Neither the women’s nor the men’s hockey team was able to rise from silver medal performances in Vancouver past Canada for the gold in Sochi. The U.S. women lost a 3-2 overtime heartbreaker to Canada in the gold medal game. The men, who earlier in the Olympics won a thriller over host Russia, dropped a 1-0 game to Canada, sending them into a disappointing bronze medal game against Finland that ended with a 5-0 defeat.
Still, U.S. Olympic Committee CEO Scott Blackmun said, “I don’t think it was a step back.
“We did have an experience with the speedskating team which wasn’t as strong as the last few Olympic Games,” Blackmun said. “If you look at things broadly, the medals are getting spread around more. The fact we are still [near the] top of the [total] medal table is indicative that things are alive and well in the U.S.”
One of the big reasons for the optimism is that American athletes had success in some of the newer additions to the Olympic program in action-style sports.
Sage Kotsenburg started by winning the first medal event of the Sochi Winter Games — the Olympic debut of men’s snowboard slopestyle — and Jamie Anderson followed by winning the women’s snowboard slopestyle.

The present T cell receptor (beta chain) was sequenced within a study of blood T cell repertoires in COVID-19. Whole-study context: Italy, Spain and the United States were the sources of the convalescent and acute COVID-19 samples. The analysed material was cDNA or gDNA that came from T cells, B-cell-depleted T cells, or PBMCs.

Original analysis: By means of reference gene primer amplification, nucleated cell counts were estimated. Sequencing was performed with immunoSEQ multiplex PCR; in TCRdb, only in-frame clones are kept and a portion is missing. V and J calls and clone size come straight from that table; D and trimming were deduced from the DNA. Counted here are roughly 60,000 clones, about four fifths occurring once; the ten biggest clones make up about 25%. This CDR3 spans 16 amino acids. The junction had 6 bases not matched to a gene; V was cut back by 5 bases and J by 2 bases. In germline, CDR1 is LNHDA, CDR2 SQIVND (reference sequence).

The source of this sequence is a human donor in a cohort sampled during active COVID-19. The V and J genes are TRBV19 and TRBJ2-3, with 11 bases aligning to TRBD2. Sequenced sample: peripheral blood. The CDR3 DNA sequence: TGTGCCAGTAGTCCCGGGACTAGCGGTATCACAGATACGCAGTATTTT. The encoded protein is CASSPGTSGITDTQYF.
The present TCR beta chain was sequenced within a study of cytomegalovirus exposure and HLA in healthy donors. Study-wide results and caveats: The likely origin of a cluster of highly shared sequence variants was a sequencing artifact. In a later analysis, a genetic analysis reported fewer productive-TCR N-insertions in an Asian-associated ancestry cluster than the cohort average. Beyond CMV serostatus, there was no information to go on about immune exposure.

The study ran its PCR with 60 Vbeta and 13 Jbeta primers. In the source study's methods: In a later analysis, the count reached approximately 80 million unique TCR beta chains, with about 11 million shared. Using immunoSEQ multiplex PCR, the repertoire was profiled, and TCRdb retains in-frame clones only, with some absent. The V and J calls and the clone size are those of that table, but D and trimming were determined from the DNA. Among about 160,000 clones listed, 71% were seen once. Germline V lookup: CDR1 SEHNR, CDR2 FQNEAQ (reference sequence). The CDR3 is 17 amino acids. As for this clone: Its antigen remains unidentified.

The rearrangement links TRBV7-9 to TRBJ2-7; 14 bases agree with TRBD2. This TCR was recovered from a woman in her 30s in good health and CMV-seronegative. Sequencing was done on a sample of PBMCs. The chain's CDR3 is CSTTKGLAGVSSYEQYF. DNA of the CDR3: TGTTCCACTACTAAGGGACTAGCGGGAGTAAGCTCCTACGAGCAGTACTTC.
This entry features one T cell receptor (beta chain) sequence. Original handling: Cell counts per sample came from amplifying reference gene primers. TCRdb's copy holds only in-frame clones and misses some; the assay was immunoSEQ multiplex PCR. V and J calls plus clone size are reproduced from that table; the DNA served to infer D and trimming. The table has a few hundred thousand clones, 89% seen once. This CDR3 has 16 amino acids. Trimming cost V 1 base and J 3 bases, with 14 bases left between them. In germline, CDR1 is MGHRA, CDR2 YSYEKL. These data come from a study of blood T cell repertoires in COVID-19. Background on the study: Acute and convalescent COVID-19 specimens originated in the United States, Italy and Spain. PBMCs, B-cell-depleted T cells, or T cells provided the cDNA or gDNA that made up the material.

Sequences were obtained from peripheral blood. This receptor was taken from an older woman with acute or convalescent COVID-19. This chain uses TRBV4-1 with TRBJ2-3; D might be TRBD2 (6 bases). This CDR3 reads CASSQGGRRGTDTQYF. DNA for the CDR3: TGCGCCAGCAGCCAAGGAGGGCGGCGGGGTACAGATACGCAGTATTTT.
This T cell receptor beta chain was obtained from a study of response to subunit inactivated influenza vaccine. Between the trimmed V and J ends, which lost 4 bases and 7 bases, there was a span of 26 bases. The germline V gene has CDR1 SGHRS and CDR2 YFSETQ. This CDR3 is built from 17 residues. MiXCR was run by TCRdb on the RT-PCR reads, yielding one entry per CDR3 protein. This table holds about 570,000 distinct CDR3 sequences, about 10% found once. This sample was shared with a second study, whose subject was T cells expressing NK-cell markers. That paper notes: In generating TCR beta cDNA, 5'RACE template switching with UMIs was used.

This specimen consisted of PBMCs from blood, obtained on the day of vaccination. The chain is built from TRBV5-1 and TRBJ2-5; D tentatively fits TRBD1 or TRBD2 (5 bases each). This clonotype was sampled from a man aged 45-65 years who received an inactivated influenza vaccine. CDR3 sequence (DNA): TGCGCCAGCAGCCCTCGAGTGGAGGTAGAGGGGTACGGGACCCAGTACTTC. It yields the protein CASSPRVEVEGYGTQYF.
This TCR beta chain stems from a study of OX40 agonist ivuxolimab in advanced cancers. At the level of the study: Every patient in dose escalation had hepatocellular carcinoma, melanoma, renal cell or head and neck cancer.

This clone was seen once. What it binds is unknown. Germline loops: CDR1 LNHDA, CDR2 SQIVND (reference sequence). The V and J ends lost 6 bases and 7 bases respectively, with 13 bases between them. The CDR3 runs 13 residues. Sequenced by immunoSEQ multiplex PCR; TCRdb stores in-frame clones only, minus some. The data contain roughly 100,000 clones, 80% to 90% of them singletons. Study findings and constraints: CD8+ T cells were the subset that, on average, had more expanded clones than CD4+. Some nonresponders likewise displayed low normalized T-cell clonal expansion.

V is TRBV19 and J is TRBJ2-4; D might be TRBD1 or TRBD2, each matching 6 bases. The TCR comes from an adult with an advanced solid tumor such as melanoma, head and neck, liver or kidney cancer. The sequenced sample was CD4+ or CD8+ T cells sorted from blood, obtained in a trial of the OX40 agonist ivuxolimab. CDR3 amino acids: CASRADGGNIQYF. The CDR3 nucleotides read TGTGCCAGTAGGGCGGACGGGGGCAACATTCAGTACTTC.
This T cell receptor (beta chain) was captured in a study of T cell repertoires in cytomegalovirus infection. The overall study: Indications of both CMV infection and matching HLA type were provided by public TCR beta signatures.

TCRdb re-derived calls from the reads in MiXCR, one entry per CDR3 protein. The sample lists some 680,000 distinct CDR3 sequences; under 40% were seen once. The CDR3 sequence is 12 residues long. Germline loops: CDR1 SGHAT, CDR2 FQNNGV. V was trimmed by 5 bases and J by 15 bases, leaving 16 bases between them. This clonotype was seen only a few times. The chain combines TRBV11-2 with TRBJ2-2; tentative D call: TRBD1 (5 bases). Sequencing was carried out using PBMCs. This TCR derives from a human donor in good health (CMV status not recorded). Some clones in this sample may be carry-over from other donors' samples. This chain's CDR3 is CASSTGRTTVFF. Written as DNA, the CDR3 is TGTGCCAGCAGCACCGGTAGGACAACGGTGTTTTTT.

Kotsenburg was not touted much before the Sochi Games because Shaun White was considered the top American, but now Kotsenburg is building a fan base of his own. Late-night talk show host Conan O’Brien brought Kotsenburg onto the show and presented the snowboarding star with a medal made of bacon.
Kotsenburg decided to unveil a trick just moments before his run. The move was so new that it didn’t have a name. Now it’s known as the Holy Crail. Appropriately for this new wave of sports, it got its name from a contest on Facebook.
David Wise won the debut of the men’s freestyle ski halfpipe event, and American men swept the medal podium for only the third time in Winter Olympics history with slopestyle skiing. Joss Christensen, Gus Kenworthy and Nick Goepper went 1-2-3 in the event’s Olympic debut.